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Sometimes I get a string like "02:40" indicating 2 hours and 40 minutes. I'd like to parse that string into the number of minutes (160 in this case) using Python.

Sure, I can parse the string and multiply the hours by 60, but is there something in the standard lib that does this?

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Unlikely. Standard libraries cater for the common case and in this case you can easily solve it with code. So why should the Python creators bother? –  Joey Jul 24 '11 at 16:27
why do you need it to use std lib? Because of the separator? –  JBernardo Jul 24 '11 at 17:57
I believe that if you're doing something technical in your code that's more than a line of code long and even a little bit complicated, you should have a function for it. Maybe I'll make one. –  Ram Rachum Jul 24 '11 at 20:36

6 Answers 6

up vote 5 down vote accepted

Personally, I think simply parsing the string is far easier to read:

>>> s = '02:40'
>>> int(s[:-3]) * 60 + int(s[-2:])

Note that using negative indexing means it will handle strings without the leading zero on the hour:

>>> s = '2:40'
>>> int(s[:-3]) * 60 + int(s[-2:])

You could also use the split() function:

>>> hours, minutes = s.split(':')
>>> int(hours) * 60 + int(minutes)

Or use the map() function to convert the pieces to integers:

>>> hours, minutes = map(int, s.split(':'))
>>> hours * 60 + minutes


Using the timeit module indicates it is also faster than other methods proposed here:

>>> import timeit
>>> parsetime = timeit.timeit("mins = int(s[:-3]) * 60 + int(s[-2:])", "s='02:40'", number=100000) / 100000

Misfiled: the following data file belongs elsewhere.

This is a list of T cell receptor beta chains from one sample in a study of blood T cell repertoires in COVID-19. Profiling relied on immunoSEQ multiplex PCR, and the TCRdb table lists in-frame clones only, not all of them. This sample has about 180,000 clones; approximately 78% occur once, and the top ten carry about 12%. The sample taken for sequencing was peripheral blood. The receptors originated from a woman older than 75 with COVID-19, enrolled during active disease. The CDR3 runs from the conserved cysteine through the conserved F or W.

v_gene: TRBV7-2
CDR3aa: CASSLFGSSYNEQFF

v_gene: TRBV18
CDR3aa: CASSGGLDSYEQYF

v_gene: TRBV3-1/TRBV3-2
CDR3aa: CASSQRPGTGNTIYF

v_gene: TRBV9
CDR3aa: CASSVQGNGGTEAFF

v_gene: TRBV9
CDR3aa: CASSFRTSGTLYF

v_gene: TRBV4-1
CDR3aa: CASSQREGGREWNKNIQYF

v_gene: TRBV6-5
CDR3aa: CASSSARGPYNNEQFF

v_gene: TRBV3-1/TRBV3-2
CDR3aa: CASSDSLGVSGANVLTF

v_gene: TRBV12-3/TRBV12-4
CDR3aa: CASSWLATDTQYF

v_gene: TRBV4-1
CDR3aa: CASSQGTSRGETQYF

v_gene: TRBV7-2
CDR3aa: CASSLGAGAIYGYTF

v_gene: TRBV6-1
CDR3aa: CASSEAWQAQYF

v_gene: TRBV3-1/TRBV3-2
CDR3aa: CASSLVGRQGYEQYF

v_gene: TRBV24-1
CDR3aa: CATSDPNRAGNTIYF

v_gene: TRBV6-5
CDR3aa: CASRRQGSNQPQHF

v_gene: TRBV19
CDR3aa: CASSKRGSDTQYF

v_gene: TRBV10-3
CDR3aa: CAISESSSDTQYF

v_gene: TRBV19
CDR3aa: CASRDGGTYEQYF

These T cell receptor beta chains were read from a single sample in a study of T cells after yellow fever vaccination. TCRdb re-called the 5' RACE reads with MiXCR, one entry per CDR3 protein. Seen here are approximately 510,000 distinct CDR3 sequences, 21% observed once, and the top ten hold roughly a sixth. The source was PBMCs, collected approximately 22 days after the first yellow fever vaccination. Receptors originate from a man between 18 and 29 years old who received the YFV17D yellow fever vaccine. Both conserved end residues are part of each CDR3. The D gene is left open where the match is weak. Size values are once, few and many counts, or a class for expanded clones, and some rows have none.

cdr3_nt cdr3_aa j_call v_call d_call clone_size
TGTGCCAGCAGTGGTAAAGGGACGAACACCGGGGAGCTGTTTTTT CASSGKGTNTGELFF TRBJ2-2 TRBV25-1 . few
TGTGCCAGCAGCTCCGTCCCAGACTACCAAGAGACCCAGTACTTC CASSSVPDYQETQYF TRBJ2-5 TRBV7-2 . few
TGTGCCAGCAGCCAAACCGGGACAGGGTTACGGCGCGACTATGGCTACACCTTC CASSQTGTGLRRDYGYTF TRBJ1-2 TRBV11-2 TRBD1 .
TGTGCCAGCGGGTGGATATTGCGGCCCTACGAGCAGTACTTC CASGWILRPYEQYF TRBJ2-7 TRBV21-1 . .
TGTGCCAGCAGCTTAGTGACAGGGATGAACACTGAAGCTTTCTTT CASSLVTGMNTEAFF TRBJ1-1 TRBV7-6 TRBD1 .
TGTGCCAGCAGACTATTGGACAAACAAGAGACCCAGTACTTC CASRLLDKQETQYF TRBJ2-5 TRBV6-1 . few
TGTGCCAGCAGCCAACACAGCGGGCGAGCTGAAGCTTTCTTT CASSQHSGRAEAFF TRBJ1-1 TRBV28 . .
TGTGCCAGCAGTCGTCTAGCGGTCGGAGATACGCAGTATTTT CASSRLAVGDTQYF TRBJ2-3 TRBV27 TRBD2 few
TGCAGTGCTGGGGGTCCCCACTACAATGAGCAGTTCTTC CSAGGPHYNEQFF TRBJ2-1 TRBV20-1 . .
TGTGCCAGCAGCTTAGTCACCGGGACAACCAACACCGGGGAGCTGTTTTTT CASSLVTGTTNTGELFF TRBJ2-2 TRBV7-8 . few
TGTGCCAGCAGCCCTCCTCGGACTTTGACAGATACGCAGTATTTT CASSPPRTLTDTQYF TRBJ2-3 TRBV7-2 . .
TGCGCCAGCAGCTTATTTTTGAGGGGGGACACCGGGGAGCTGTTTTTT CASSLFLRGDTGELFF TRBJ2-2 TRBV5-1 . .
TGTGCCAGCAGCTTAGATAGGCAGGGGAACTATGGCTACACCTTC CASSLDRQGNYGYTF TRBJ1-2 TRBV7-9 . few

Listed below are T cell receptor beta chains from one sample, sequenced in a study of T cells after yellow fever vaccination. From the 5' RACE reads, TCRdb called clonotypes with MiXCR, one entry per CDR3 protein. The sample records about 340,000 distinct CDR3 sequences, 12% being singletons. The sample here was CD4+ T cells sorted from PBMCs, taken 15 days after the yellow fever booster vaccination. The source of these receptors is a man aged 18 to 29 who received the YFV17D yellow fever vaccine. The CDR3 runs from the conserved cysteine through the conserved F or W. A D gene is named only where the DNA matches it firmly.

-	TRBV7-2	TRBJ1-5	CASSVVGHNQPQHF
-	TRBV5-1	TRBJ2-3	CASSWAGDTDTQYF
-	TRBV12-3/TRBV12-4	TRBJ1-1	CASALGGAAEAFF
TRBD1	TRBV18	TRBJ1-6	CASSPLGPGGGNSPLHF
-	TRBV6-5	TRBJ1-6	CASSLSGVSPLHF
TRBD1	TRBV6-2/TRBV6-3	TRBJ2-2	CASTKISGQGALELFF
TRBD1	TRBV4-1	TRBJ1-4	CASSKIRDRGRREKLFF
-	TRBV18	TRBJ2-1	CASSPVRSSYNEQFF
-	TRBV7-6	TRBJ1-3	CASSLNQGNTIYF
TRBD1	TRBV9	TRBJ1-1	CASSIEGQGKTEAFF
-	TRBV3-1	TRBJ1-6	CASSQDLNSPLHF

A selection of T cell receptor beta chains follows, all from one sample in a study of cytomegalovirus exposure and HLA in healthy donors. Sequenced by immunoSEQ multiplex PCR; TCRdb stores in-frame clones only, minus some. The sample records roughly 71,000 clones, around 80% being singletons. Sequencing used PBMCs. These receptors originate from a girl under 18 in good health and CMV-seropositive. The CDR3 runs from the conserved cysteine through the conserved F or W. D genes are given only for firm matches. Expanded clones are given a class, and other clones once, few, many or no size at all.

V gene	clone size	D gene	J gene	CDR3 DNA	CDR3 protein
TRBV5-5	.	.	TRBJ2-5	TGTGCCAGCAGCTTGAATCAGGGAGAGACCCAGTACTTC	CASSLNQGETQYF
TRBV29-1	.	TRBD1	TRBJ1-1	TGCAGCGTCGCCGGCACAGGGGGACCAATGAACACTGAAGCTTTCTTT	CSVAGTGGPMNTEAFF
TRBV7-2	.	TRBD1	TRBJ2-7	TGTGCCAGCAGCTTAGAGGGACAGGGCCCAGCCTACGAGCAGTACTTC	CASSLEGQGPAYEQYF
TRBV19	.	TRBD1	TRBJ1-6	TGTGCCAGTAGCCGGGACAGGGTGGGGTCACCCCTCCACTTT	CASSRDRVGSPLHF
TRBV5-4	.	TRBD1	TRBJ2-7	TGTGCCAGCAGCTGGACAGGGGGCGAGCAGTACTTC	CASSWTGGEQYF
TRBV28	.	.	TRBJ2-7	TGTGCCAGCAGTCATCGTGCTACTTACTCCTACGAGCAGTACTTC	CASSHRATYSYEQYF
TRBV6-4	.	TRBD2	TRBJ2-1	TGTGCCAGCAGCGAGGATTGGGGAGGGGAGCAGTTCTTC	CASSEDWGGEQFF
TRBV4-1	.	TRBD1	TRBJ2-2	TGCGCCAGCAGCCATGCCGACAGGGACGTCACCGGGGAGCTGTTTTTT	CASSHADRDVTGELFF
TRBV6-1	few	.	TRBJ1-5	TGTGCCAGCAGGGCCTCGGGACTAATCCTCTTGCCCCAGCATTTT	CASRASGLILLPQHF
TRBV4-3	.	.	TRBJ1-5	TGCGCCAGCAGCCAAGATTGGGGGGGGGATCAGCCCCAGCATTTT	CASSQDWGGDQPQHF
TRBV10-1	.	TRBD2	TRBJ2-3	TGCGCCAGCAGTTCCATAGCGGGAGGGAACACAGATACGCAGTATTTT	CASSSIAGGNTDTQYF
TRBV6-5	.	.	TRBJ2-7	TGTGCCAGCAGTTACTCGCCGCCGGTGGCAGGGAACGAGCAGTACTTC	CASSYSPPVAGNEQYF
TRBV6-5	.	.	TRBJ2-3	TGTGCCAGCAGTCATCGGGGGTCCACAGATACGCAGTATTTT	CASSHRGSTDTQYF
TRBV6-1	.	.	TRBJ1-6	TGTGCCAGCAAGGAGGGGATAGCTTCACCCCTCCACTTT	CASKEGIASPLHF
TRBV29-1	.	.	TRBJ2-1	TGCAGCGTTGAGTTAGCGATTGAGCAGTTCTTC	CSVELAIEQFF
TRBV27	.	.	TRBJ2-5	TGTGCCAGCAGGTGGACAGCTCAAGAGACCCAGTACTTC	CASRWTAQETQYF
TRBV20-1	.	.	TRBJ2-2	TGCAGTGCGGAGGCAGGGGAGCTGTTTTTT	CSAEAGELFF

>>> parsetime

The split() method is a bit slower:

>>> splittime = timeit.timeit("hours,minutes = s.split(':'); mins=int(hours)*60 + int(minutes)", "s='02:40'", number=100000)/100000
>>> splittime
>>> splittime/parsetime

And using map() a bit slower again:

>>> splitmaptime = timeit.timeit("hours,minutes = map(int, s.split(':')); mins=hours*60 + minutes", "s='02:40'", number=100000)/100000
>>> splitmaptime
>>> splitmaptime/parsetime

John Machin's map and sum is about 2.4 times slower:

>>> summaptime = timeit.timeit('mins=sum(map(lambda x, y: x * y, map(int, "2:40".split(":")), [60, 1]))', "s='02:40'", number=100000) / 100000
>>> summaptime
>>> summaptime/parsetime

Chrono Kitsune's strptime()-based answer is ten times slower:

>>> strp = timeit.timeit("t=time.strptime(s, '%H:%M');mins=t.tm_hour * 60 + t.tm_min", "import time; s='02:40'", number=100000)/100000
>>> strp
>>> strp/parsetime
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The .split solution is my favorite up to now. But I'm still pretty disappointed that Python doesn't come with a function that parses hour strings. –  Ram Rachum Jul 27 '11 at 10:37

Other than the following, string parsing (or if you want to be even slower for something so simple, use the re module) is the only way I can think of if you rely on the standard library. TimeDelta doesn't seem to suit the task.